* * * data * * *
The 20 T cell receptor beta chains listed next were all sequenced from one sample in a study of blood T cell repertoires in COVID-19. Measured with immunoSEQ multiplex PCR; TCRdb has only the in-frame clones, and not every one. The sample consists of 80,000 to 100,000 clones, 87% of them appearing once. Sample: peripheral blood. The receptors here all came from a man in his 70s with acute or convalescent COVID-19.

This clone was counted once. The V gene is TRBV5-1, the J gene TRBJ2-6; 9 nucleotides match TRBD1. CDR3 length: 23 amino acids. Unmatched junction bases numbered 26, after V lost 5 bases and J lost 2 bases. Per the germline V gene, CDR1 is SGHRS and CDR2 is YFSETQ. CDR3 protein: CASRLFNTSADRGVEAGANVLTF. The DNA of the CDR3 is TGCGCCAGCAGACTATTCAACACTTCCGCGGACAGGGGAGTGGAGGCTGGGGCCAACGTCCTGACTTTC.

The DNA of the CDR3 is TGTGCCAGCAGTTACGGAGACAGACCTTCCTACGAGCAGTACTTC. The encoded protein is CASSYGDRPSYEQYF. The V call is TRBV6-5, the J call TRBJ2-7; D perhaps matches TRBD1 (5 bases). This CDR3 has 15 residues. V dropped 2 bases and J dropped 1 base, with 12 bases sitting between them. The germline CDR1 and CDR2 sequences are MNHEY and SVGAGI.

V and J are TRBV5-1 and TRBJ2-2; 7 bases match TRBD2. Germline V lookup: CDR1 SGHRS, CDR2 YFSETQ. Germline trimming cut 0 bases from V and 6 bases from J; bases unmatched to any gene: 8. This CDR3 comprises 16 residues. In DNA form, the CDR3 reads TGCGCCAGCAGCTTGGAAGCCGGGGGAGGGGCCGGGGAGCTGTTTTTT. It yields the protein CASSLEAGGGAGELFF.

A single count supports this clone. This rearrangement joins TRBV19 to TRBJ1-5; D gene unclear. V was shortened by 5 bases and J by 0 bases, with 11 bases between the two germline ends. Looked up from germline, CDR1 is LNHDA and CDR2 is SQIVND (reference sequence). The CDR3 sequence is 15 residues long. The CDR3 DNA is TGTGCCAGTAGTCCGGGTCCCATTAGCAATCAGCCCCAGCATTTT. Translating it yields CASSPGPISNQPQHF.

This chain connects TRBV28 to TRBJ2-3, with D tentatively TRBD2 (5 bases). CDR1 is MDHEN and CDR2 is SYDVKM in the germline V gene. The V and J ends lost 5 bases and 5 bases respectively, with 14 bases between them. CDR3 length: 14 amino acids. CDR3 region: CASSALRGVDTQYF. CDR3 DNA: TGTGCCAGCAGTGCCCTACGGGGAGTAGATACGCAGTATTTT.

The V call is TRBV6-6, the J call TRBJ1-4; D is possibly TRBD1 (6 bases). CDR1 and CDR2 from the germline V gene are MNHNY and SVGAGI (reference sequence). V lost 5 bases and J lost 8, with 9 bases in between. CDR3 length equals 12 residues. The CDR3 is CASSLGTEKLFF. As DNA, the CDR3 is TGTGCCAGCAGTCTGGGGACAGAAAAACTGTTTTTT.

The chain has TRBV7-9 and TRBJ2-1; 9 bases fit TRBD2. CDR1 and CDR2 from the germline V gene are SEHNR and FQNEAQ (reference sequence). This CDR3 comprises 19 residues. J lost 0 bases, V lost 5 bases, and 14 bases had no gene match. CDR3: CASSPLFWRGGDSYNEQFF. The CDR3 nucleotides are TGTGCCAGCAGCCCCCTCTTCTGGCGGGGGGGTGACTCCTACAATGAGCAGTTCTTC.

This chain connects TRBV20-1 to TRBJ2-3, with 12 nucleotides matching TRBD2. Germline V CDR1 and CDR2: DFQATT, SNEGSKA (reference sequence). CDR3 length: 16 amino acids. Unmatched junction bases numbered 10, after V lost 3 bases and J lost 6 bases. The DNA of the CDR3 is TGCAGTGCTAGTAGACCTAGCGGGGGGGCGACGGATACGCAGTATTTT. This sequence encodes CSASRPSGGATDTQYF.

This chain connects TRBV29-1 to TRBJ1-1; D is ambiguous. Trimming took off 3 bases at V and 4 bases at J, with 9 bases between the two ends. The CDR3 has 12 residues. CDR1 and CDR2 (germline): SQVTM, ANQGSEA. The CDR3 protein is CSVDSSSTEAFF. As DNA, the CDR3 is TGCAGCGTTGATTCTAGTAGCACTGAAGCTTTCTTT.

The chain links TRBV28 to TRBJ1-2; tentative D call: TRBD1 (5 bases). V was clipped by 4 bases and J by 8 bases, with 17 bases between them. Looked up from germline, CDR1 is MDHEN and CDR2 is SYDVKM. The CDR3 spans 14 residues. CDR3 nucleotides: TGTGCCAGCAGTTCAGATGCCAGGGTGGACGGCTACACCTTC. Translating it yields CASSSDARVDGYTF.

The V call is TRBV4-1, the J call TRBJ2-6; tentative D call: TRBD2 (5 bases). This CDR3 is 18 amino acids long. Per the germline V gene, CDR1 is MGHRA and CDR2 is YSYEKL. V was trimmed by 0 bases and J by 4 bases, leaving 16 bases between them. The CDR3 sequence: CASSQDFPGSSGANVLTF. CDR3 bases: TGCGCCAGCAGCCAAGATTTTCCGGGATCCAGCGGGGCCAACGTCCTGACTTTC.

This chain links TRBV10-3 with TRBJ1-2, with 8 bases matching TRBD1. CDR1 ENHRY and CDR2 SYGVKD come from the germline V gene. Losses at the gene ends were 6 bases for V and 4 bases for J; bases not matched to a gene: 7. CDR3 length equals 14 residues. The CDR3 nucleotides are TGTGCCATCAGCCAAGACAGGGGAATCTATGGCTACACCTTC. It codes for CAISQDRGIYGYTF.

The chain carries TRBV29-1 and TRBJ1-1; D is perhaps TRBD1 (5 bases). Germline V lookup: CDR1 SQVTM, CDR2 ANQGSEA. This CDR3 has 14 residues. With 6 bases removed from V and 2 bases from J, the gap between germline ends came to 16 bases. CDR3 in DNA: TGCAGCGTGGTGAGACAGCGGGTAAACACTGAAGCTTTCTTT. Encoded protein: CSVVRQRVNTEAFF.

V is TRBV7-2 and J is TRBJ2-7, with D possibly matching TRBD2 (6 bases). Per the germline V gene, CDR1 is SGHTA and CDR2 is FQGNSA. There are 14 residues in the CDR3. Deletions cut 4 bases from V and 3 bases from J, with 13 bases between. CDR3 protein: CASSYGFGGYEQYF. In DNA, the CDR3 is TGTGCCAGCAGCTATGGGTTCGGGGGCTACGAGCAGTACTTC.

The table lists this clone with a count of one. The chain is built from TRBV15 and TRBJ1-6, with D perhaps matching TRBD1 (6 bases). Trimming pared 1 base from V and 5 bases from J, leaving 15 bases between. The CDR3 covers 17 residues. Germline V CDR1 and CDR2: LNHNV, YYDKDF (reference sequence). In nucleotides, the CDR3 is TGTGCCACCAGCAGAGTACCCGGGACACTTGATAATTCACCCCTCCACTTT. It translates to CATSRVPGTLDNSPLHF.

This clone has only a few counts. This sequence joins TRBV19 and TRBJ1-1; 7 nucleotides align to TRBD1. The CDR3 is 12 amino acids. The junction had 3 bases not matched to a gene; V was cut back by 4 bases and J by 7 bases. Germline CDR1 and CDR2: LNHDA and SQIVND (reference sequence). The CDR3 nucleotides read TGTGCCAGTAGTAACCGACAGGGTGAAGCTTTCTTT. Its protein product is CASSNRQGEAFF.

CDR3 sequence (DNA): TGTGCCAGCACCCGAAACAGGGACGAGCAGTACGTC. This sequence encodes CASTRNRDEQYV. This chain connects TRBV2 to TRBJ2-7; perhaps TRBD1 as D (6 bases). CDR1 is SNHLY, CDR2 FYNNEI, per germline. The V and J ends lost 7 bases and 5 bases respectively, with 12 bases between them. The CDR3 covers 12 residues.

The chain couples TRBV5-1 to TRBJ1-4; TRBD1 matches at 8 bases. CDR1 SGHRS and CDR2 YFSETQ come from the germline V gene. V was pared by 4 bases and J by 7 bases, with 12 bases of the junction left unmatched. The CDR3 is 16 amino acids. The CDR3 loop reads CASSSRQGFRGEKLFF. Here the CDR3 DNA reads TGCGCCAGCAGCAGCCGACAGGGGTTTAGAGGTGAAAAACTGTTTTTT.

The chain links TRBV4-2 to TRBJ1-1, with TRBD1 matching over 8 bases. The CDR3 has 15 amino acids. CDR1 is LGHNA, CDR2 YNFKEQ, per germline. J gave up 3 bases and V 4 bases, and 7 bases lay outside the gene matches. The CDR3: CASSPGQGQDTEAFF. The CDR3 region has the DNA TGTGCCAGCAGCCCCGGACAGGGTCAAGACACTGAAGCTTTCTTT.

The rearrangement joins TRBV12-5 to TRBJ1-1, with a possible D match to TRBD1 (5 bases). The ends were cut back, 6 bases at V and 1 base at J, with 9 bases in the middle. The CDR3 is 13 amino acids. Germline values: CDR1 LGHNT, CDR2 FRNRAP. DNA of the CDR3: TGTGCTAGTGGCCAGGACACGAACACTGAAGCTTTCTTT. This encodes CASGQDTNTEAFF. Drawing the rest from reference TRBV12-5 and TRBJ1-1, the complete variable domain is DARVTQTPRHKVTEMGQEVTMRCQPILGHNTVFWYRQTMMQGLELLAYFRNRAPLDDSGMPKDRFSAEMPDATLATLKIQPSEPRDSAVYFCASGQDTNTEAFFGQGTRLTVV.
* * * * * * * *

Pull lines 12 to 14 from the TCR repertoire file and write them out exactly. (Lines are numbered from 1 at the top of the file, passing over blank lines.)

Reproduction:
The V call is TRBV4-1, the J call TRBJ2-6; tentative D call: TRBD2 (5 bases). This CDR3 is 18 amino acids long. Per the germline V gene, CDR1 is MGHRA and CDR2 is YSYEKL. V was trimmed by 0 bases and J by 4 bases, leaving 16 bases between them. The CDR3 sequence: CASSQDFPGSSGANVLTF. CDR3 bases: TGCGCCAGCAGCCAAGATTTTCCGGGATCCAGCGGGGCCAACGTCCTGACTTTC.

This chain links TRBV10-3 with TRBJ1-2, with 8 bases matching TRBD1. CDR1 ENHRY and CDR2 SYGVKD come from the germline V gene. Losses at the gene ends were 6 bases for V and 4 bases for J; bases not matched to a gene: 7. CDR3 length equals 14 residues. The CDR3 nucleotides are TGTGCCATCAGCCAAGACAGGGGAATCTATGGCTACACCTTC. It codes for CAISQDRGIYGYTF.

The chain carries TRBV29-1 and TRBJ1-1; D is perhaps TRBD1 (5 bases). Germline V lookup: CDR1 SQVTM, CDR2 ANQGSEA. This CDR3 has 14 residues. With 6 bases removed from V and 2 bases from J, the gap between germline ends came to 16 bases. CDR3 in DNA: TGCAGCGTGGTGAGACAGCGGGTAAACACTGAAGCTTTCTTT. Encoded protein: CSVVRQRVNTEAFF.